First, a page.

She was already in the habit of writing down important matters, and afterward, when she was mute, she also recorded trivialities, never suspecting that fifty years later I would use her notebooks to reclaim the past and overcome terrors of my own. (1.1)
Right off the bat, Clara is established as a writer – and so is the narrator, who uses Clara's notebooks in the construction of her own story. These two writers lend a certain symmetry to the novel as a whole. Notice where reference to Clara's and the narrator's writing appears again – check out the very last paragraph of the book.
She put her papers in order, and salvaged her notebooks that bore witness to life from the hidden corners of the house. She tied them up with colored ribbons, arranging them according to events and not in chronological order, for the one thing she had forgotten to record was the dates, and in her final haste she decided that she could not waste time looking them up. (9.92)
Clara's notebooks provide a record of life organized according to events, not chronology. This bears a certain similarity to how the story of the del Valle and Trueba families is told – the narrator jumps around in time a lot in order to present events to us according to a certain theme or character, not the order in which they occurred.
Clara also brought the saving idea of writing in her mind, without paper or pencil, to keep her thoughts occupied and to escape from the doghouse and live. (14.59)
During Alba's imprisonment, writing becomes not just a way of remembering the past, but a technique for survival.
As soon as she began to take notes with her mind, the doghouse filled with all the characters of her story, who rushed in, shoved each other out of the way to wrap her in their anecdotes, their vices, and their virtues, trampled on her intention to compose a documentary, and threw her testimony to the floor, pressing, insisting, and egging her on. (14.60)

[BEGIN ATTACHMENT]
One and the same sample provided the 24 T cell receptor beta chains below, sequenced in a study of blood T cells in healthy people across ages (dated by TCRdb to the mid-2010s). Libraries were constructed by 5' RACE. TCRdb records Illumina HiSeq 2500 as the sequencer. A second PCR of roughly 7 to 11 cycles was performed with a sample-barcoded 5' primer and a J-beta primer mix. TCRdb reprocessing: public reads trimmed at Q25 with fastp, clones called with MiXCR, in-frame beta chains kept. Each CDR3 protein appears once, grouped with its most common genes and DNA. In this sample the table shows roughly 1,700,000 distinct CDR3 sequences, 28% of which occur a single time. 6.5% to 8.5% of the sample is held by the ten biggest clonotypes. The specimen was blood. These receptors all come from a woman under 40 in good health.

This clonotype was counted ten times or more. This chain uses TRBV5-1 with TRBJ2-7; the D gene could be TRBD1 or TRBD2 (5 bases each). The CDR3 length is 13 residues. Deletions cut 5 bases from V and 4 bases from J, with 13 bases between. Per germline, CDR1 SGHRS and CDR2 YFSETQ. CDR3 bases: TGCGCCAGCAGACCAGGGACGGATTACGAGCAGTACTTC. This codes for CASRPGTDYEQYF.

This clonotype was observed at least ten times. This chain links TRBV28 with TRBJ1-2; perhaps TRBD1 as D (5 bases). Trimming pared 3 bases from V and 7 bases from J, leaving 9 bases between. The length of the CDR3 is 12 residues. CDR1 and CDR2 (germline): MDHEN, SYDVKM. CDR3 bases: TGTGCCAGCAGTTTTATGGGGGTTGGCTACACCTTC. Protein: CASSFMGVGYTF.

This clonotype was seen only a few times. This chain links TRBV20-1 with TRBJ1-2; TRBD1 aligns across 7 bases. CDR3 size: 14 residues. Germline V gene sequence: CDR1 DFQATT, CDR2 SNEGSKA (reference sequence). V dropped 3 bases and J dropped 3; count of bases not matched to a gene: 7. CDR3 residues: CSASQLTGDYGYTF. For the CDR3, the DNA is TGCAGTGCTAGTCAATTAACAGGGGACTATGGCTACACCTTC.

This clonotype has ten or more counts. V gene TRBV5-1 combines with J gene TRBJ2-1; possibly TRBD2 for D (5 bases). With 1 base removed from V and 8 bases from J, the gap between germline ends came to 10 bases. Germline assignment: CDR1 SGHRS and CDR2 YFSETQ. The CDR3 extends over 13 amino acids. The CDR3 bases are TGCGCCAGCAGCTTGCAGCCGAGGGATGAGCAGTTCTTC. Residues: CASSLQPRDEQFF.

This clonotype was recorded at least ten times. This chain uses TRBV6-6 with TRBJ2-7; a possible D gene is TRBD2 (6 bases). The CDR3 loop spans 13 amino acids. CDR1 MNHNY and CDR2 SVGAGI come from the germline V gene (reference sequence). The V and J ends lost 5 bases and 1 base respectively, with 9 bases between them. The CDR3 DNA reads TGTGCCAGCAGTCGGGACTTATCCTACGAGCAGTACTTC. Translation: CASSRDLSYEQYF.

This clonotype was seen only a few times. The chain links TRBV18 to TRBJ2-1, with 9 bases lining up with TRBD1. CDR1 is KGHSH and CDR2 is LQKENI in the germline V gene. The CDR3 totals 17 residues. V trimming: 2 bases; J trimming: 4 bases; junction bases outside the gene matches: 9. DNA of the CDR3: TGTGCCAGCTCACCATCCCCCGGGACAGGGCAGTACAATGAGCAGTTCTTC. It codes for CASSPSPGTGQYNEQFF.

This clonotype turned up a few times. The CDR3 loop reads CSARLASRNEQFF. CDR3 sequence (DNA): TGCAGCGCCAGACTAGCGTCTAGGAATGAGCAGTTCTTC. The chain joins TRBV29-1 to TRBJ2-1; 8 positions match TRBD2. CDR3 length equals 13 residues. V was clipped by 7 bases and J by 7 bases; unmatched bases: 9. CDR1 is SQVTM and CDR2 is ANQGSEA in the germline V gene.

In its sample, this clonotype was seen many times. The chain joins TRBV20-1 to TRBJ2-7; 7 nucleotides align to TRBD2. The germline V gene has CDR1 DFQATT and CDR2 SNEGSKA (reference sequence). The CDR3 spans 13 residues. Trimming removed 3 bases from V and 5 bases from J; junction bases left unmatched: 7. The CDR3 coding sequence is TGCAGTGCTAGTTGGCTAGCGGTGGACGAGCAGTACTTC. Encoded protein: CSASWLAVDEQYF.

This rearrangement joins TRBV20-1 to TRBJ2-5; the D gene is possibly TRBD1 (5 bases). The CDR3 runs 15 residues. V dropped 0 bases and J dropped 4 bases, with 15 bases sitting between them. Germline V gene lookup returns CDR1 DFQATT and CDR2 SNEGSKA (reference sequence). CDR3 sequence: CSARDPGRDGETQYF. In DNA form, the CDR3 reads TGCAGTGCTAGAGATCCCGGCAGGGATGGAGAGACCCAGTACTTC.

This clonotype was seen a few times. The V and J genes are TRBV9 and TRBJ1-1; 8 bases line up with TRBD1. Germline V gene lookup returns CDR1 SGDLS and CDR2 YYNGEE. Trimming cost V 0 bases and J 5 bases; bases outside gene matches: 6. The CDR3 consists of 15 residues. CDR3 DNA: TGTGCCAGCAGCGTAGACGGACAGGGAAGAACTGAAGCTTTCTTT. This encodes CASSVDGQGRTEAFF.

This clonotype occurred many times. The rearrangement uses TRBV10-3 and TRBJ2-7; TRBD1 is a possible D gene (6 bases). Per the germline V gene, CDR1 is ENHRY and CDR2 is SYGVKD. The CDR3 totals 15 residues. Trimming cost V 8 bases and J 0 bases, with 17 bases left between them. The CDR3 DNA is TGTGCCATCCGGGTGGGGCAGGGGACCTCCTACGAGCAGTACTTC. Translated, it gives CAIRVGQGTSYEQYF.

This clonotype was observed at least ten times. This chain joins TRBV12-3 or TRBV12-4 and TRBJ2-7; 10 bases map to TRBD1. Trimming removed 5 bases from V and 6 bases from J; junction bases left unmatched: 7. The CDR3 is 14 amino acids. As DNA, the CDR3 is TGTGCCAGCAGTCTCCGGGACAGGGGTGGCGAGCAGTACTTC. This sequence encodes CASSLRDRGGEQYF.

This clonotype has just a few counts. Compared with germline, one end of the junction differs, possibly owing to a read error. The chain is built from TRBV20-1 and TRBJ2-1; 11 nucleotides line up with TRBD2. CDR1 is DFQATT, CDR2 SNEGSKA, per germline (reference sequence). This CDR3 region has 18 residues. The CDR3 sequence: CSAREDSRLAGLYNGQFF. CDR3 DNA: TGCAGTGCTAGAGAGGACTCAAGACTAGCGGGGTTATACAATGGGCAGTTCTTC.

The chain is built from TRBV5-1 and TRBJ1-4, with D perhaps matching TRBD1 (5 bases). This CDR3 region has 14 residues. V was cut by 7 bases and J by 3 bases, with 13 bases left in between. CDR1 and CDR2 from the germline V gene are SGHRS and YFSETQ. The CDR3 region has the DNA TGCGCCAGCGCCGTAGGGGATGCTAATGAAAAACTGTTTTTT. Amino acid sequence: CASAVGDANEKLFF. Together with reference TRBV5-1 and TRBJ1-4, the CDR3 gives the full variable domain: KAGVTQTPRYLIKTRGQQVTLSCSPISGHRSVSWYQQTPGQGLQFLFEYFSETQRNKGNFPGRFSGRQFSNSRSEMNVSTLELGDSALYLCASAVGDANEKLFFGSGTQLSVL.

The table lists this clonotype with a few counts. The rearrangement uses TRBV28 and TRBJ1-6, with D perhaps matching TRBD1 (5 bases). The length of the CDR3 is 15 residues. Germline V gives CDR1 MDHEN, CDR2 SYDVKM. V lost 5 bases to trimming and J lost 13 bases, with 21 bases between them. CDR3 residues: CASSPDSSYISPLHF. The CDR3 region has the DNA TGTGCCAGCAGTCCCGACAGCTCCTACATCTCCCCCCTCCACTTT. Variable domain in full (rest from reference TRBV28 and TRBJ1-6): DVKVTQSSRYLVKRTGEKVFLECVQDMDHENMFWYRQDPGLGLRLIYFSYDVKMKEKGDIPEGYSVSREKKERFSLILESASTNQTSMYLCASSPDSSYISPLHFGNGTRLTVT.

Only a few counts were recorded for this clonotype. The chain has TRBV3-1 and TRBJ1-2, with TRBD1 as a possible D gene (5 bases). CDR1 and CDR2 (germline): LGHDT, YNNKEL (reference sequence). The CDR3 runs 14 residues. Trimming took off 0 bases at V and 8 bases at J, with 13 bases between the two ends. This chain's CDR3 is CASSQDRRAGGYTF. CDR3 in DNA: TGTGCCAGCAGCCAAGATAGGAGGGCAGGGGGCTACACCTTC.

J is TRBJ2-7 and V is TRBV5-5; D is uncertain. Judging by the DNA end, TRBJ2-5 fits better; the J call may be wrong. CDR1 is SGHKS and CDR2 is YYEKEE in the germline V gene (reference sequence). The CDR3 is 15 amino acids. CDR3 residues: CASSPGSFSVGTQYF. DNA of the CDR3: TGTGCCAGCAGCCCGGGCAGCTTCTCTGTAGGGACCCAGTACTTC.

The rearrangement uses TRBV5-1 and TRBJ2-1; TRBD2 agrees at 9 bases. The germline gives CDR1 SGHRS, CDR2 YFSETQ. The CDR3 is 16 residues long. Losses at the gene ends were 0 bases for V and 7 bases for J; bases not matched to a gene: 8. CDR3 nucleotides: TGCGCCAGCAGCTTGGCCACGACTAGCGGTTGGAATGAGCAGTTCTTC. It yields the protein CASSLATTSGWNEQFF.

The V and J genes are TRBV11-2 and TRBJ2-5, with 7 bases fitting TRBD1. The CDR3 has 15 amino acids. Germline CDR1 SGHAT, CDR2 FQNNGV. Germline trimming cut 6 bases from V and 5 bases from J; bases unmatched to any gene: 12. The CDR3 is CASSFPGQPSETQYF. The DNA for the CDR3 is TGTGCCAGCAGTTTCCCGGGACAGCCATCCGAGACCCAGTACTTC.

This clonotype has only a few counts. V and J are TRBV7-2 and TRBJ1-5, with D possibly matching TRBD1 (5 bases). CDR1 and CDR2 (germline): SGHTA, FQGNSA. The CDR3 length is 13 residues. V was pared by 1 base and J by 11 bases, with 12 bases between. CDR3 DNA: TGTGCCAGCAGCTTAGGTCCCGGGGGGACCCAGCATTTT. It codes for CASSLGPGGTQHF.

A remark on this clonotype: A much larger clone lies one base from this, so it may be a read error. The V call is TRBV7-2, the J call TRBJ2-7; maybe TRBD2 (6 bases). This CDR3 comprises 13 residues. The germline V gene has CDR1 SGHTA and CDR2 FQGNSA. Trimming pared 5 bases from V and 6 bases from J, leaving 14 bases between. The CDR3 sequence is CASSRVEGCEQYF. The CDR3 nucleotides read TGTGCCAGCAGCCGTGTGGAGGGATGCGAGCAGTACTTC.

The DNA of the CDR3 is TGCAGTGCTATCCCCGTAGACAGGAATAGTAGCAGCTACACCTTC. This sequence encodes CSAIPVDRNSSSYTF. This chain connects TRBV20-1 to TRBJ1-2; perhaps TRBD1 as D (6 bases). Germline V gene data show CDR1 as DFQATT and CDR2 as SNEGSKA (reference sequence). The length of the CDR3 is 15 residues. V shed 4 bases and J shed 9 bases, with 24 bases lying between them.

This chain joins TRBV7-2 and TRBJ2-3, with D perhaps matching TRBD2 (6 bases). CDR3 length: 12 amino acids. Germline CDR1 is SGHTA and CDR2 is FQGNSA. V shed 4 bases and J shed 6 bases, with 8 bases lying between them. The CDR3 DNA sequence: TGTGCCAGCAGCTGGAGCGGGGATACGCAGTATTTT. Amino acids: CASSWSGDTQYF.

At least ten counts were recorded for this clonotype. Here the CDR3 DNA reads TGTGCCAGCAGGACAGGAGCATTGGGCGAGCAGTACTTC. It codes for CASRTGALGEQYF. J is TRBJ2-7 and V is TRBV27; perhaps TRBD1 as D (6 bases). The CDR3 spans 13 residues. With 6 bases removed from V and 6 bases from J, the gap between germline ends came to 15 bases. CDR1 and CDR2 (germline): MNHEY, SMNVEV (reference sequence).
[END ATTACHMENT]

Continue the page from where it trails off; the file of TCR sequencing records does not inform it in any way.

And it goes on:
The characters that occupy Alba's mind seem to have a life of their own. They sound a lot like the spirits that run around Clara's house.
Ana Díaz obtained a notebook and gave it to me. "For you to write in, to see if you can get out whatever's worrying you inside, so you'll get better once and for all and join our singing and help us sew," she said. (Epilogue.21)
Here, writing takes on another role – a therapeutic one. By writing down her worries, Ana hopes that Alba will be able to exorcise the memories that plague her and start living in the present.
I showed her my hand and shook my head, but she put the pencil in my left hand and told me to write with it. (Epilogue.22)
The link here between Alba and Pedro Tercero suggests a connection between Alba's writing and Pedro Tercero's composition of revolutionary songs.
It was my grandfather who had the idea that we should write this story.
"That way you'll be able to take your roots with you if you ever have to leave, my dear," he said. (Epilogue.41)
Alba's project to create a testimony, as suggested to her by her grandmother's ghost, takes on a new, personal dimension here. When her grandfather suggests that her writing will help take her "roots" with her if she goes into exile, he implies that this saga might also be a way for her to understand her ancestry.
I began to write with the help of my grandfather, whose memory remained intact down to the last second of his ninety years. In his own hand he wrote a number of pages, and when he felt that he had written everything he had to say, he lay down on Clara's bed. (Epilogue.44)
Ah ha! Everything clicks into place when we read this sentence. Now we understand why so many of the passages in the novel were written from Esteban Trueba's perspective – he and Alba share the task of composing the story.
At times I feel as if I had lived all this before and that I have already written these very words, but I know it was not I: it was another woman, who kept her notebooks so that one day I could use them. (Epilogue.45)
The similarity between Clara and Alba, the two record-keepers of the family, is emphasized here – the emotional connection that Alba feels to her grandmother in reading her notebooks is so strong she sometimes feels they are the same person.
That's why my Grandmother Clara wrote in her notebooks, in order to see things in their true dimension and to defy her own poor memory. (Epilogue.45)
The idea that, to see things in their "true dimension" we must understand the past, present and future all at once gives us a better understanding of why it's not important for Clara's notebooks or this story to be written in chronological order.